They Shall Not Grow Old

Year: 2018
Production Co: House Productions
Director: Peter Jackson
Producer: Peter Jackson/Clare Olssen

It's as worthy a subject for a documentary as there's ever been, a living, breathing war memorial and a technical achievement that showcases what digital filmmaking can do much better than the latest superhero smash-em-up with CGI cities blown away by intergalactic monsters.

Peter Jackson and his creative team have taken what must be incredibly delicate footage taken of troops arriving and deploying at the various fronts during World War I Europe (did they even have such a thing as 16mm back then?) and given it colour and life – quite literally.

They've taken old newsreel-style film from London's Imperial War Museum that's never been shown publicly before, expanded it somehow to fit a proper cinema screen, slowed it to the correct pace (thanks to the curious quality very old film has of playing through modern projectors too fast – I don't know all the technicalities), coloured it and had lip readers try to ascertain what the officers and soldiers are saying to give it a soundtrack.

There's not much imagery of actual battle. Maybe the advances of camera technology in WWII were decades off, or maybe there was less of a cultural drive to capture history to act as heritage in future eras like there is now.

But we follow any number of anonymous soldiers as they leave their familial homes throughout the UK, sign up at recruitment stations, tool up with the merest weapons and provisions and are sent by the shipload to the battlefields of Europe.

There's a strong sense we'd see again in every war right up until Vietnam – that the war was sold as a rollicking, rousing adventure brave boys everywhere would get a real kick out of, only revealed when they arrived in mud and viscera-strewn trenches that it was a bloodbath they'd just as likely wouldn't come back from.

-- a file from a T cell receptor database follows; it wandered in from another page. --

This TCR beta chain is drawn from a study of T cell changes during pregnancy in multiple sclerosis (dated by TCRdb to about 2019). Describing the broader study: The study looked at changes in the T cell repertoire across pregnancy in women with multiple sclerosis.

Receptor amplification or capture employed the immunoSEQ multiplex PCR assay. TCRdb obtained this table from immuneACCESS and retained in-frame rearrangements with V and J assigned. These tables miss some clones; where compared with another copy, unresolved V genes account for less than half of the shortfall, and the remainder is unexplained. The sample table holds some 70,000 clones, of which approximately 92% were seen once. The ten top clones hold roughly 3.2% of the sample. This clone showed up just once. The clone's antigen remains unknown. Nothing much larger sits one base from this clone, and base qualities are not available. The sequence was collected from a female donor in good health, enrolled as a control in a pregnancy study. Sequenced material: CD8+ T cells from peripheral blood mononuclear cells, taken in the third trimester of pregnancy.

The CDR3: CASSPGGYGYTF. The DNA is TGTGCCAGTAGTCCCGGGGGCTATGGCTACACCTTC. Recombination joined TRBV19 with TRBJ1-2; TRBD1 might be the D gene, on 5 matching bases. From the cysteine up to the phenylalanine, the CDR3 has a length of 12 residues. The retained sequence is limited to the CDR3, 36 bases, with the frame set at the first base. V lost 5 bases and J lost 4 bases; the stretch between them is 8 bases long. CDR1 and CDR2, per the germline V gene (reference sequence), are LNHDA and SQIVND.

The pictures are accompanied by voiceover from what must be the last surviving men who were there to see it all happen and bring the story even more to life.

Culturally it's one of those artistic artefacts who's importance you can't put a price tag on. Where the Second World War was a lot more photographed and filmed, all that remains about the Great War is the memories of a handful of people who'll soon be gone themselves and what was probably a boxful of rusty tins full of crumbling old film reels.

For entertainment value – though it feels supremely disrespectful to say it – the shots of columns of passing soldiers looking at the strange contraption pointed at them (and thus looking at us), carousing for the camera or ensconced in their duties is technically brilliant but gets a bit visually tedious, especially because the lack of combat footage leaves a large gap in the historic record.

You'll actually get more value out of the descriptions of wartime life given by the soldiers who narrate the film. If you've ever imagined how bad it must have been living in mud-filled trenches in miserable weather while German machine gunners waited to cut you in half if you stuck your head up too high, it's much worse.

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